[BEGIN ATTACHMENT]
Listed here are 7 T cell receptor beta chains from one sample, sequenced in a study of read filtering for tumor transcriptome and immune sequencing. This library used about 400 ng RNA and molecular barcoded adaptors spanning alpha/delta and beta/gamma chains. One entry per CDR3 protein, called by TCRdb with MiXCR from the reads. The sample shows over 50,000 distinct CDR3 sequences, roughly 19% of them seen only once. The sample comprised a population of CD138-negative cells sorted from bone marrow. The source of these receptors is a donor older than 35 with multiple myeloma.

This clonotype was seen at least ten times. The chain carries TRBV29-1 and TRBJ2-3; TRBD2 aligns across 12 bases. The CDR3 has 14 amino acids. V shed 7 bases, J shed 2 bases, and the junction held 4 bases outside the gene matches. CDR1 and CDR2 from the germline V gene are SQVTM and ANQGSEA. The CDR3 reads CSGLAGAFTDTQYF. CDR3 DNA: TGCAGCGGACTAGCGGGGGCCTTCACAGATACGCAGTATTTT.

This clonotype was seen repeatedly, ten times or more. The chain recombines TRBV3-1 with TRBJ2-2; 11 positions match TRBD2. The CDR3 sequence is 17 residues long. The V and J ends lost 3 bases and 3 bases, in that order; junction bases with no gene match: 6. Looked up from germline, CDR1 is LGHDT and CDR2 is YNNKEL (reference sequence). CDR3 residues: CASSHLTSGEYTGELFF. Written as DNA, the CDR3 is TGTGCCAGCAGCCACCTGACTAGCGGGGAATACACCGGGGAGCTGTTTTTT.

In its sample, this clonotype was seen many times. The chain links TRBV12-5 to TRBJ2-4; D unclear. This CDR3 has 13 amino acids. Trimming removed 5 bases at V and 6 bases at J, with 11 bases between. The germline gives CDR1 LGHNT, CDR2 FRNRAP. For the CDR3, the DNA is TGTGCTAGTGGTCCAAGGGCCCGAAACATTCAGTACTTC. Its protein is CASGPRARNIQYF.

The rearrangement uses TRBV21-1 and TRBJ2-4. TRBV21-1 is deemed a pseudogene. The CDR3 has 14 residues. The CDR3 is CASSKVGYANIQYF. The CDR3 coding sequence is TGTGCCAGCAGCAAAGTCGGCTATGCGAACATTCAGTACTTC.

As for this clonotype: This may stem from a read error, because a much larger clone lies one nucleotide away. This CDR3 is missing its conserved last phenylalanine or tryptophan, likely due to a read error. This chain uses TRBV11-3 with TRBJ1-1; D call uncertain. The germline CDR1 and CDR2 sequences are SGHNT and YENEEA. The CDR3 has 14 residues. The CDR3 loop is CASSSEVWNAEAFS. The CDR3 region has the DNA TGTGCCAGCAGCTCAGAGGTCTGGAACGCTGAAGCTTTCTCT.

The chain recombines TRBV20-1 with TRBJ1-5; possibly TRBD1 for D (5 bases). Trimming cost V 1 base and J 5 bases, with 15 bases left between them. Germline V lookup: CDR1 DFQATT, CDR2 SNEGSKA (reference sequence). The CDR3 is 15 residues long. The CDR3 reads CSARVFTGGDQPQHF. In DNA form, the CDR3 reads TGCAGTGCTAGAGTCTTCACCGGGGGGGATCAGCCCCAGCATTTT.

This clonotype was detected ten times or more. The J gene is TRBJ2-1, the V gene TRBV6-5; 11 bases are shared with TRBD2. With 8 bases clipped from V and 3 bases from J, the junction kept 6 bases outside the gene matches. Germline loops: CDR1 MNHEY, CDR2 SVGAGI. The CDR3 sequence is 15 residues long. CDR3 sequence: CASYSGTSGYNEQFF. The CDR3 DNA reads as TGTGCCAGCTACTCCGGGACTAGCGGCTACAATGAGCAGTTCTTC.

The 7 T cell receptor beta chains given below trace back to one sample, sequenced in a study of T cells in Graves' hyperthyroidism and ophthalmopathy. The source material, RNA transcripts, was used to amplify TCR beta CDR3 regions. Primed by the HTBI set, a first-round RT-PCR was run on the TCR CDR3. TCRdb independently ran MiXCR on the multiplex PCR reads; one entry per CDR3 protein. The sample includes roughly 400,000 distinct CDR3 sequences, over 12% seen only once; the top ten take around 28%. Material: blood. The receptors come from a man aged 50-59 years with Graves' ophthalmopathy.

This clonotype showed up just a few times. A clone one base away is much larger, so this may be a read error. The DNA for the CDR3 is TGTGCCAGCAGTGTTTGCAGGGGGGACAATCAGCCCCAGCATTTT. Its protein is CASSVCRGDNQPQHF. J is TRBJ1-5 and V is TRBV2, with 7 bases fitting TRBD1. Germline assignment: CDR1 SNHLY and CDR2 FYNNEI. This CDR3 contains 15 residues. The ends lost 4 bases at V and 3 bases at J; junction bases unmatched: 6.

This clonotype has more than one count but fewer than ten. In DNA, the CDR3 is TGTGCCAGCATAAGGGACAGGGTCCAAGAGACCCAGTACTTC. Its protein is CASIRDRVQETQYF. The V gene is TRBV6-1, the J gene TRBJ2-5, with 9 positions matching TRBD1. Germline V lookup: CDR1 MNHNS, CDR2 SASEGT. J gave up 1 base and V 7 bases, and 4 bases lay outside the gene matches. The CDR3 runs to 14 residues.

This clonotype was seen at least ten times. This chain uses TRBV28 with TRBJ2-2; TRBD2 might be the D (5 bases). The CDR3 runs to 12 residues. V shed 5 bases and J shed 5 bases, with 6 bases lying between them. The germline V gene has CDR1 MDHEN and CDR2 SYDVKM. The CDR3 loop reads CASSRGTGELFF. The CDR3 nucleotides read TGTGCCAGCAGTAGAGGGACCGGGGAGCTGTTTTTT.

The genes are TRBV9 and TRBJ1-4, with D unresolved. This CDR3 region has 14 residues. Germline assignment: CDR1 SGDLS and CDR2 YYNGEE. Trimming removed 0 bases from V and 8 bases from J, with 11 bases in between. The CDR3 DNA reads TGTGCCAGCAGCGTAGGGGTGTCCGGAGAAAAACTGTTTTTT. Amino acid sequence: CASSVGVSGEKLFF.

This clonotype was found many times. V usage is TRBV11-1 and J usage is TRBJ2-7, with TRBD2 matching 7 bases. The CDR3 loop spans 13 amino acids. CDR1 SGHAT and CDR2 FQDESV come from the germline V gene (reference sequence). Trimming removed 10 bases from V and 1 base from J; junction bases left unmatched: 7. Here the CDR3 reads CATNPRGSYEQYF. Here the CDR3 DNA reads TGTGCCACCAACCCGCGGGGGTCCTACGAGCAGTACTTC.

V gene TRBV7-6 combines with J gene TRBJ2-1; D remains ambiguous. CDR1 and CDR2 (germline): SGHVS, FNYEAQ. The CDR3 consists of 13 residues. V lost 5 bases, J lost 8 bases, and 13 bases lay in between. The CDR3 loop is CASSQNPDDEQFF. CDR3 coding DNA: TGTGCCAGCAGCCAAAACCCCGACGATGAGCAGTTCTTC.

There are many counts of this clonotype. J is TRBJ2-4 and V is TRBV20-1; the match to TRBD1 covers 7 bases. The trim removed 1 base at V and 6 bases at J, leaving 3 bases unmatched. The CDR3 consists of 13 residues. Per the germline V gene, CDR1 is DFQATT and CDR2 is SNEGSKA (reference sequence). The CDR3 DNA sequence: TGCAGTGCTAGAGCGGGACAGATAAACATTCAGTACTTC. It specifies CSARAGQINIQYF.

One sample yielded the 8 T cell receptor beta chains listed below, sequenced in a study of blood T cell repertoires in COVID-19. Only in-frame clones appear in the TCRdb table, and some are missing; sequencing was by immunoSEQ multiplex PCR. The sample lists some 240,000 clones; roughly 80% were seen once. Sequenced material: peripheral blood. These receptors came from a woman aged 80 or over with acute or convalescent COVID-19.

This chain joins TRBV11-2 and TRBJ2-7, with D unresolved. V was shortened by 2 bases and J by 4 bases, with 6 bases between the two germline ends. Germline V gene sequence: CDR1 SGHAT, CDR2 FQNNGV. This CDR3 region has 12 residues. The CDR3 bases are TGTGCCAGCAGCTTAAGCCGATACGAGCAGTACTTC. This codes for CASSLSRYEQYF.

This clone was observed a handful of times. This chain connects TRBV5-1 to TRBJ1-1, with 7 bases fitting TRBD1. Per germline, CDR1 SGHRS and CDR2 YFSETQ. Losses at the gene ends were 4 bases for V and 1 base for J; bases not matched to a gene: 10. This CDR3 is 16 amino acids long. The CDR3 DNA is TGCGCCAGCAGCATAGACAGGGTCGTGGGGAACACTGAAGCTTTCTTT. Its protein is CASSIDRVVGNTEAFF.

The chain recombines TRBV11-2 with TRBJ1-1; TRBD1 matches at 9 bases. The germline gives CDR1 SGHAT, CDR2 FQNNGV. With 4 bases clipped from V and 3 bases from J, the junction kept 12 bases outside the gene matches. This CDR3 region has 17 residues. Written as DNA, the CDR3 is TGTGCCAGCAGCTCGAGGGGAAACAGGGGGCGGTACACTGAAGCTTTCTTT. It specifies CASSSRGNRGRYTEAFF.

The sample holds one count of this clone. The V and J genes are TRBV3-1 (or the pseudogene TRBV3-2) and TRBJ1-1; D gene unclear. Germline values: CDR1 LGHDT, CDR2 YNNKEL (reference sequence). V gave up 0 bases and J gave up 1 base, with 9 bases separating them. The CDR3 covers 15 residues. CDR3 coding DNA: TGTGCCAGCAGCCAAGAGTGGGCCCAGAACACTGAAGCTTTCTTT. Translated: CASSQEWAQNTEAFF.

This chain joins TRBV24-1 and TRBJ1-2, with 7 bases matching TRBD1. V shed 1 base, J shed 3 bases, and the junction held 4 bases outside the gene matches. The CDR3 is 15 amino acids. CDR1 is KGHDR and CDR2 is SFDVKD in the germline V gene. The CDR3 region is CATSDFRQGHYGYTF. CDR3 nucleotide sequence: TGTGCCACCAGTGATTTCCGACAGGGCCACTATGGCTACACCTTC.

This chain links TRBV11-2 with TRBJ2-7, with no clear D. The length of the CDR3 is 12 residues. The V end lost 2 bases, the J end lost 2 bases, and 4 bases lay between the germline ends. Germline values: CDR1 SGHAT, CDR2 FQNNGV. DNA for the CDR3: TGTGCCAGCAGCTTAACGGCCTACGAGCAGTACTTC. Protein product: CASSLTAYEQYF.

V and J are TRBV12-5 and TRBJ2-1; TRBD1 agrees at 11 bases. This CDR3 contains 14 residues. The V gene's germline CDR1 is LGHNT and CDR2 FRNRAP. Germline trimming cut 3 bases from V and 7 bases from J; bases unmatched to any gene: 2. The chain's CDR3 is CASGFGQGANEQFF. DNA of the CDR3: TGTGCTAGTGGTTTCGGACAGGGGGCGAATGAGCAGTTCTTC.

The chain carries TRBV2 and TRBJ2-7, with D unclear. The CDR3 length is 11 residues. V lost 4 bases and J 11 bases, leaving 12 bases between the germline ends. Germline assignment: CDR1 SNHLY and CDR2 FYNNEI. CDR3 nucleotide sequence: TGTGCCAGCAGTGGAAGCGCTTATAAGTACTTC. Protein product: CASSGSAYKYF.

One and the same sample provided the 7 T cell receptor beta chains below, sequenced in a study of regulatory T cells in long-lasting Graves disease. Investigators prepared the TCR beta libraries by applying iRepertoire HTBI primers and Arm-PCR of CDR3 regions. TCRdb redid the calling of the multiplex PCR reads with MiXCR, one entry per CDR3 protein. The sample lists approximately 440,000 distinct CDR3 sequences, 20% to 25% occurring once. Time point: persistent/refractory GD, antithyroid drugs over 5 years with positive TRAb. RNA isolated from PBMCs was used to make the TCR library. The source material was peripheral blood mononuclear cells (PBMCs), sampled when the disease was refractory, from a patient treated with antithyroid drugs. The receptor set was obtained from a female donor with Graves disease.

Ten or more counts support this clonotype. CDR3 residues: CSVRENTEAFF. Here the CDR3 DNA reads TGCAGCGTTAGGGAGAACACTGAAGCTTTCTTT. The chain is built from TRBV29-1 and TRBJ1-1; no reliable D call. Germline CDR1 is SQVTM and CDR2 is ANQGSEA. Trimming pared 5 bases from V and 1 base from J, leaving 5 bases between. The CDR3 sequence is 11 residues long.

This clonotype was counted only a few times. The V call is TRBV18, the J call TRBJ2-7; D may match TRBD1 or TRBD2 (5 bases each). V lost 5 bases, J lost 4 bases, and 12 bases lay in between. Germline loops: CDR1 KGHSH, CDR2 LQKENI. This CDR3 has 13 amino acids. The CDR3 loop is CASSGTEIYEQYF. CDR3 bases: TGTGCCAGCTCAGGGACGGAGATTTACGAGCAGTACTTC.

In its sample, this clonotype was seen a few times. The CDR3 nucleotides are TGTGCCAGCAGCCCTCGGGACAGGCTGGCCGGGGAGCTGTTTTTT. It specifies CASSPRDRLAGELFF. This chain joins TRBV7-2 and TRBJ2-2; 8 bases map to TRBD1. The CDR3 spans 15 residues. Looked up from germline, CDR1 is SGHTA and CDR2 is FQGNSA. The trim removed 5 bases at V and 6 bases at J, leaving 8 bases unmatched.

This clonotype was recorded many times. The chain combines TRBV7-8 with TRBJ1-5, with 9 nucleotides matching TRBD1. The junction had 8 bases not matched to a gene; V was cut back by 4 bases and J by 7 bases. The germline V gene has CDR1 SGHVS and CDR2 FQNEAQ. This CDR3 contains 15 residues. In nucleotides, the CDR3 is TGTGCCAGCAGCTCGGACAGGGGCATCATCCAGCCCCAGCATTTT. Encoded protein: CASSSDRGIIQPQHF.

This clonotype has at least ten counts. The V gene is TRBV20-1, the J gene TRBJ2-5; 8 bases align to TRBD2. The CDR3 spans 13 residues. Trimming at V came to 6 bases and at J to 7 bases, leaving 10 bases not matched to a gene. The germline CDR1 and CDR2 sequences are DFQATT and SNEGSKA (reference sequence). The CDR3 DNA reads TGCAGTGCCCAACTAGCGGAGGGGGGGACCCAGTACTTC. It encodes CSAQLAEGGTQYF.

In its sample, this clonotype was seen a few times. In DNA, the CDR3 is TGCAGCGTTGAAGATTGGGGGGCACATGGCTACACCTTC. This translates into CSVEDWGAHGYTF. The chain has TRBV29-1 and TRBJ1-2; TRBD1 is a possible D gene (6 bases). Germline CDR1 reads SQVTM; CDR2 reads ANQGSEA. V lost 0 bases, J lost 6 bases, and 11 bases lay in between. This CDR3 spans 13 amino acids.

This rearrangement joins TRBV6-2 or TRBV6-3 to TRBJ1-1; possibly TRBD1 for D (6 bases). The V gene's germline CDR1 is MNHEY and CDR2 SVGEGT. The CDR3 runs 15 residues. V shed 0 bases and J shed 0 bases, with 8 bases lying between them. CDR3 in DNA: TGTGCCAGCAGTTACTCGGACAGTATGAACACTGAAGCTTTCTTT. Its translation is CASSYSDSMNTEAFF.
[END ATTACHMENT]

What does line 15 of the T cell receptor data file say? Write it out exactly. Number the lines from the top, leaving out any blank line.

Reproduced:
V gene TRBV7-6 combines with J gene TRBJ2-1; D remains ambiguous. CDR1 and CDR2 (germline): SGHVS, FNYEAQ. The CDR3 consists of 13 residues. V lost 5 bases, J lost 8 bases, and 13 bases lay in between. The CDR3 loop is CASSQNPDDEQFF. CDR3 coding DNA: TGTGCCAGCAGCCAAAACCCCGACGATGAGCAGTTCTTC.